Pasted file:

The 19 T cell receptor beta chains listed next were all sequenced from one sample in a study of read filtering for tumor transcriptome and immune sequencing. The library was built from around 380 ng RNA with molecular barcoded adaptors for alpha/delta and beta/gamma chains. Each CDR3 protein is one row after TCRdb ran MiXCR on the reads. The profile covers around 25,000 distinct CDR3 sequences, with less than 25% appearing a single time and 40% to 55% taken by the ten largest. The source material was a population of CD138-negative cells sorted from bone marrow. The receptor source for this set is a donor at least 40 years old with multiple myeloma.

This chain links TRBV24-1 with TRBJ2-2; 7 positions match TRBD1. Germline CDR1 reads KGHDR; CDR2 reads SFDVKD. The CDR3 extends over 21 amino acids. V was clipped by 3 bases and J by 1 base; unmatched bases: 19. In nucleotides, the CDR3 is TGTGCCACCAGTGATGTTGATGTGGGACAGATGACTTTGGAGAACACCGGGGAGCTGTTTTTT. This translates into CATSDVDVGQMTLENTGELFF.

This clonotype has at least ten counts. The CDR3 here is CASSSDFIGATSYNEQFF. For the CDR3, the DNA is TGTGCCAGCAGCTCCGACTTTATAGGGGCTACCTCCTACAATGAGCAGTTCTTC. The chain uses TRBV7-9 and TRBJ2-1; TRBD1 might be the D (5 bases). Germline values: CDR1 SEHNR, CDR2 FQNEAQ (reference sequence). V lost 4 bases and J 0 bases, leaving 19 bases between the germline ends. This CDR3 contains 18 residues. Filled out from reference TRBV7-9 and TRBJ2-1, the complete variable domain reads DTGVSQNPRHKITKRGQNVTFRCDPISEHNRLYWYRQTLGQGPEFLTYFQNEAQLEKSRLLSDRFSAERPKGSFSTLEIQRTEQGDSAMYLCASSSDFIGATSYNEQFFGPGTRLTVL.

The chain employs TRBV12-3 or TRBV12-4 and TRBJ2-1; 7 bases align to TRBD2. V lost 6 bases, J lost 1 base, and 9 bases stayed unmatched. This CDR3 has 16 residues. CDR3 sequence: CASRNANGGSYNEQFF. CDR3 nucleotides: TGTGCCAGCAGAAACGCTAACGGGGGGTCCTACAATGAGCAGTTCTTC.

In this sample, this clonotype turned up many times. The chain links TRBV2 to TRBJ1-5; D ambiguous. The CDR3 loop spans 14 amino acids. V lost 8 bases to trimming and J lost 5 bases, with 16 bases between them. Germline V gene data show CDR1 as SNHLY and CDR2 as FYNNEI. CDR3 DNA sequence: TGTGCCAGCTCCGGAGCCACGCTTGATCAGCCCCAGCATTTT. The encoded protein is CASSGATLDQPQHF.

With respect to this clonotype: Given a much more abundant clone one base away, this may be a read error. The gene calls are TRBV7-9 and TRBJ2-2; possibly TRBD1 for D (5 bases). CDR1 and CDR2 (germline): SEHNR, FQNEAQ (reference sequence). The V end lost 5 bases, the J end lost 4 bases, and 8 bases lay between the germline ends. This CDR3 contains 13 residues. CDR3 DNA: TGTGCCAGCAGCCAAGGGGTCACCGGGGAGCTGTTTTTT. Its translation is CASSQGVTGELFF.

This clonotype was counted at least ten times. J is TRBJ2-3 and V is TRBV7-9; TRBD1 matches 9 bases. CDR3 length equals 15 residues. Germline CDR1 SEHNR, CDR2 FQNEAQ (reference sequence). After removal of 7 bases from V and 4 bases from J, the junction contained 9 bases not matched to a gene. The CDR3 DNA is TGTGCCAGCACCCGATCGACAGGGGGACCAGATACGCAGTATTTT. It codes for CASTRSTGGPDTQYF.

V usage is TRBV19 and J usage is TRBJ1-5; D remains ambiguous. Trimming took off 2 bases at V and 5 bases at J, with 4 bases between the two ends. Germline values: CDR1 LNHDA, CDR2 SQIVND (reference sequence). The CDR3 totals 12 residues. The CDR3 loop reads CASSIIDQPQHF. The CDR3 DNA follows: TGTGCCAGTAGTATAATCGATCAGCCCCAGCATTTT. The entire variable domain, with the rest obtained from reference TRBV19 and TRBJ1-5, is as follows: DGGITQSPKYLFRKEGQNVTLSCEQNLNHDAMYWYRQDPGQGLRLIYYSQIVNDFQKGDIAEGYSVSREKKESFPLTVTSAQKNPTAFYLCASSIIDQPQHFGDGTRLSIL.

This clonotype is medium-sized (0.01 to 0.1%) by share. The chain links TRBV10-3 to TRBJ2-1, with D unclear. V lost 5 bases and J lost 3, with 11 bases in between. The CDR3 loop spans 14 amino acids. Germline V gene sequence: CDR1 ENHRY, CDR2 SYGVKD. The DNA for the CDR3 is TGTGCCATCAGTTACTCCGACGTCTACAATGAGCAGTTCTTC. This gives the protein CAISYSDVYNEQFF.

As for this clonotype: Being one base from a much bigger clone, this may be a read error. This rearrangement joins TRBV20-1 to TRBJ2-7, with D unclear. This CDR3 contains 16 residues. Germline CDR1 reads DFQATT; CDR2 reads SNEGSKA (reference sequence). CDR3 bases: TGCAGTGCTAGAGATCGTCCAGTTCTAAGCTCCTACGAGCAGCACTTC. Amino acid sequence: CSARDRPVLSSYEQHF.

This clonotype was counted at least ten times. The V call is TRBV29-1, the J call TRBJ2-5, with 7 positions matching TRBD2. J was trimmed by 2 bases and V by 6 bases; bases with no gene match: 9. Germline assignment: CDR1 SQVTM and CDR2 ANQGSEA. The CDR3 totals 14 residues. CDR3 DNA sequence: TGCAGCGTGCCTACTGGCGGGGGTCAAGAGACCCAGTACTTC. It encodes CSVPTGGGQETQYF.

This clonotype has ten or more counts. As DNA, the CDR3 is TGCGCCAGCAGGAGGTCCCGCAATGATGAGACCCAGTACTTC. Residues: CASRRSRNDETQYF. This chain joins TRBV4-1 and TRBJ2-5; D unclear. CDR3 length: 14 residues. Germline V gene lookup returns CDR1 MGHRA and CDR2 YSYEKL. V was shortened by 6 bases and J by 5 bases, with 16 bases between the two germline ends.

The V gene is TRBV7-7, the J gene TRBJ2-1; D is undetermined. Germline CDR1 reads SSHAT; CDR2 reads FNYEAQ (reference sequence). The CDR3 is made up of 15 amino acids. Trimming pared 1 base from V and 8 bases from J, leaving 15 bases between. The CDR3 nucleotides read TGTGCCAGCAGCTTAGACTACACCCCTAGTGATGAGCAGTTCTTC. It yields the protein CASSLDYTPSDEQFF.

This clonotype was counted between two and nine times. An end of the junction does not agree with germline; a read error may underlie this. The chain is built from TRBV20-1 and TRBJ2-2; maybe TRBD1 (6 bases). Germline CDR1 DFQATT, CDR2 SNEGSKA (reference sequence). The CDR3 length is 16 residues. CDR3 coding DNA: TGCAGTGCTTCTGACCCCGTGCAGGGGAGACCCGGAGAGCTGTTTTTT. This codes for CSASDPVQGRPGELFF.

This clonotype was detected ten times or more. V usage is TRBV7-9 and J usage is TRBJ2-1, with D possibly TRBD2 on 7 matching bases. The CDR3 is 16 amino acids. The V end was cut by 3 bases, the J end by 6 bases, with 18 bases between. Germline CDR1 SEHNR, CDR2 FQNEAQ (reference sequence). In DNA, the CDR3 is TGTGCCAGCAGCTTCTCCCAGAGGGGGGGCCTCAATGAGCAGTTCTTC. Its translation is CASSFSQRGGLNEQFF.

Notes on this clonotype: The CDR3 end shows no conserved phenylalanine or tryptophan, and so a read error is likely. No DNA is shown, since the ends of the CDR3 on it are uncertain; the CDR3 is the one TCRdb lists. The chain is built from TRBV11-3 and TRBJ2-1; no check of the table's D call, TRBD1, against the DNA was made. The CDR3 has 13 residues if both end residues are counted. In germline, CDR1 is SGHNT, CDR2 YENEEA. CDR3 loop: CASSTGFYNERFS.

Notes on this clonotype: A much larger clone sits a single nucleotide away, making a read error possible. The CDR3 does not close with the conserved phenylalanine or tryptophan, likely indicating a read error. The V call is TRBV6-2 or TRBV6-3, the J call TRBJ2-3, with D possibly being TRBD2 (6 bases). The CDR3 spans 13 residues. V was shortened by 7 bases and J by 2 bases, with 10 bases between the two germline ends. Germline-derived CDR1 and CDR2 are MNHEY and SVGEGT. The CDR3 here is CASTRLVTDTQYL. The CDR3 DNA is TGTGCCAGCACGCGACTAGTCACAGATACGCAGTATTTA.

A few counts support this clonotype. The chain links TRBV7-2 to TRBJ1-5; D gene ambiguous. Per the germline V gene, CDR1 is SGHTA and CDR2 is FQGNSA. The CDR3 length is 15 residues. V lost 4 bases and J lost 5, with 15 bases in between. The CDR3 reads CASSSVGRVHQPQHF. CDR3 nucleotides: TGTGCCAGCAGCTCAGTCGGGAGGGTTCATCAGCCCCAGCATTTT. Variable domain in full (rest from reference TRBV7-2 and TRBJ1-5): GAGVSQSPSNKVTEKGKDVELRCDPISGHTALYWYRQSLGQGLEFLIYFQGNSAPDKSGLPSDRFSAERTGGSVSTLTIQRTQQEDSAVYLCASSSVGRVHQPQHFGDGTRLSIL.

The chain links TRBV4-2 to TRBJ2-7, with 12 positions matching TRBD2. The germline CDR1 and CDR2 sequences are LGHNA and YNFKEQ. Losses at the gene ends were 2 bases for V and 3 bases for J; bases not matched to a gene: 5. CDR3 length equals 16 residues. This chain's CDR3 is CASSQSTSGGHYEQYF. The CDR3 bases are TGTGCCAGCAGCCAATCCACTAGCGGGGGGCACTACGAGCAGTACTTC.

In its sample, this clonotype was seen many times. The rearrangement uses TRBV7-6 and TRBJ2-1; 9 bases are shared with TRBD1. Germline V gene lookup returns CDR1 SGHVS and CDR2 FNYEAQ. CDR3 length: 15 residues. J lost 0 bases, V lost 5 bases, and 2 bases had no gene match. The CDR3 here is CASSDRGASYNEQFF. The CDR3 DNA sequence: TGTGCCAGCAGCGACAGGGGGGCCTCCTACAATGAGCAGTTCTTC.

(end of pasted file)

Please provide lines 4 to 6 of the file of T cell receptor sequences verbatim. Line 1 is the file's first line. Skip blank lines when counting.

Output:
The chain employs TRBV12-3 or TRBV12-4 and TRBJ2-1; 7 bases align to TRBD2. V lost 6 bases, J lost 1 base, and 9 bases stayed unmatched. This CDR3 has 16 residues. CDR3 sequence: CASRNANGGSYNEQFF. CDR3 nucleotides: TGTGCCAGCAGAAACGCTAACGGGGGGTCCTACAATGAGCAGTTCTTC.

In this sample, this clonotype turned up many times. The chain links TRBV2 to TRBJ1-5; D ambiguous. The CDR3 loop spans 14 amino acids. V lost 8 bases to trimming and J lost 5 bases, with 16 bases between them. Germline V gene data show CDR1 as SNHLY and CDR2 as FYNNEI. CDR3 DNA sequence: TGTGCCAGCTCCGGAGCCACGCTTGATCAGCCCCAGCATTTT. The encoded protein is CASSGATLDQPQHF.

With respect to this clonotype: Given a much more abundant clone one base away, this may be a read error. The gene calls are TRBV7-9 and TRBJ2-2; possibly TRBD1 for D (5 bases). CDR1 and CDR2 (germline): SEHNR, FQNEAQ (reference sequence). The V end lost 5 bases, the J end lost 4 bases, and 8 bases lay between the germline ends. This CDR3 contains 13 residues. CDR3 DNA: TGTGCCAGCAGCCAAGGGGTCACCGGGGAGCTGTTTTTT. Its translation is CASSQGVTGELFF.